For cinematic aficionados, movie buffs in more common vernacular, watching as movie is not a passive act. In fact even your appreciation and understanding of a film is subject to revision each time you sit down for your latest viewing. If this wasn’t axiomatic there would be little rational to the popular pas time of collecting DVDs. As I look around the room that I uses as a screening room and office I am surrounded by near eight thousands of those shinny little discs that contain so many of the cinematic treasures I have assembled over the years. As the viewer continues to experience life it is only natural for what you are able to glean from a given movie will alter when filtered through your own ever changing eyes. Lately I’ve been revisiting a lot of films produced by the now financially strapped studio, MGM/UA which has proven to be a treasure trove of great films. One of the latest I’ve had an opportunity to revisit was such a classic ‘The Graduate’. After several DVD releases this generation defining film has finally been inducted in to the pinnacle of home theater releases, The Criterion Collection. They have held to a simple mandate to provide cinephiles with access to the technical specifications closest to the original theatrical release. Some releases alter the video by changing the aspect ratio to the audio, artificially remixing it to a multi-channel sound track that might sound closer to contemporary standards but removes the presentation from the original vision of the filmmaker. They have also built up a reputation for including additional content that eschews the mundane deleted scenes of blooper reels for scholarly commentaries and articles dissecting the merits of the movie with expert analysis. This movie was so representative of the general zeitgeist that it demands such a laudable consideration.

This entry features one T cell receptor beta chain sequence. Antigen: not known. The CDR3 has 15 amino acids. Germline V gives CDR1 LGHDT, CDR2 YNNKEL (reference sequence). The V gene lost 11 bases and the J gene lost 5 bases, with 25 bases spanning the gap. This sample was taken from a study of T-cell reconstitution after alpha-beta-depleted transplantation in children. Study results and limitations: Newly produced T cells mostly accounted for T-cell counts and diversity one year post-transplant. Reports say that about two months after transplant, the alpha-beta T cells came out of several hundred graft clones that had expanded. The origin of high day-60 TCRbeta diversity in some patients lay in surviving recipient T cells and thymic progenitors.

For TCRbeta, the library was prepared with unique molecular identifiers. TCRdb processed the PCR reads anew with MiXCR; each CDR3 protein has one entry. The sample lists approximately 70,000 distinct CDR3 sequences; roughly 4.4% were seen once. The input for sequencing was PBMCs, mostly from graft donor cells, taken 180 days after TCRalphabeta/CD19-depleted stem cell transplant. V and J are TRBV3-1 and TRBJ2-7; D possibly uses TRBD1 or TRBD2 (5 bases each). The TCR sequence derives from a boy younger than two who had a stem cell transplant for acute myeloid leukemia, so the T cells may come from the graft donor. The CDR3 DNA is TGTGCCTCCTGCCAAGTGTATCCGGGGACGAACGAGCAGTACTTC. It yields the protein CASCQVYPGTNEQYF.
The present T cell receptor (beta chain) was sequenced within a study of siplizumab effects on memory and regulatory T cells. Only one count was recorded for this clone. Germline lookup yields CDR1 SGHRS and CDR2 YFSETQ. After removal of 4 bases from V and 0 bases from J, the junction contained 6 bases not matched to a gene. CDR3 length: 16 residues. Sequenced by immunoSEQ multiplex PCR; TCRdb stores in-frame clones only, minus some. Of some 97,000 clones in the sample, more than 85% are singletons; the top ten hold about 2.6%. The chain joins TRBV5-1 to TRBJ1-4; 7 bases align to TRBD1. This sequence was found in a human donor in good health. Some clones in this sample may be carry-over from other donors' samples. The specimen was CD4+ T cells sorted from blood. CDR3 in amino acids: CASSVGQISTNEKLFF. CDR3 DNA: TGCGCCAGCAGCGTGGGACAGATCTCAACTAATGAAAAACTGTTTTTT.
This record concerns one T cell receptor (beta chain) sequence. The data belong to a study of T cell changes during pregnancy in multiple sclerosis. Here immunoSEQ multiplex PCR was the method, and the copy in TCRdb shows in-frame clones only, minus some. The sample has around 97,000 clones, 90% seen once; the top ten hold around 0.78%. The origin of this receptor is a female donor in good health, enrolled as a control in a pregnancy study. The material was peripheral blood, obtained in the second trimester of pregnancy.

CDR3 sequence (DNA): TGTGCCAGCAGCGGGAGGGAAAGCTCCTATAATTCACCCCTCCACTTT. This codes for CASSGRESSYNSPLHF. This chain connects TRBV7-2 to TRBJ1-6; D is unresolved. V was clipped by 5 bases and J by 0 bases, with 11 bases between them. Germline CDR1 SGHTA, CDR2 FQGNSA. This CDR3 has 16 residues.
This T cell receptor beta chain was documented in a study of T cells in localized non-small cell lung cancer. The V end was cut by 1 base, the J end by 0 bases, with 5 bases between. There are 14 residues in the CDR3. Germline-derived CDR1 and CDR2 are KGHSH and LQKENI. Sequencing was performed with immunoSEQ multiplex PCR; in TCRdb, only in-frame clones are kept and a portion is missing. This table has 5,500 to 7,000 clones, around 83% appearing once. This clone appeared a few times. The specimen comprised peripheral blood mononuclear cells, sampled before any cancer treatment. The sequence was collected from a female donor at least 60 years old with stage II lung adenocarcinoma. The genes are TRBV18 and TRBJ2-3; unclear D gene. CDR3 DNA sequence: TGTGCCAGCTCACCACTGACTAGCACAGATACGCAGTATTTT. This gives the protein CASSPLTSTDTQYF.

When I first went to see it in a theater with my firsts I was only 14 years old and much of the story line was just out of reach of understanding based on personal experience. The main draw was the soundtrack provided by Simon and Garfunkel featuring songs written by Paul Simon. He was not just a songwriter from my youth he remains as one of the great American poets of you generation. This film provided a means to listen to our favorite music through a sound system far beyond anything we had access to. Now, after a life time of experiencing life I get to watch it again. This time it is possible to experience this film through a system with far better video and audio than was available in the past. Rather than looking forward to a story in advance of actual experienced I got to watch looking back at archetypes we encountered in our youth. The thing about any great artistic expression; the interpretation alters through time as the audience itself grows and gains a different vantage point. ‘The Graduate’ is a perfect example of this phenomenon. It crystallized a generation’s point in time and place when first released but now offers a retrospective look at that time. The movie has morphed from a brilliant contemporary work to a period piece that still represents our generation. First we watched this film to the confusion of our parents; now we look back and the same movie confounds our children.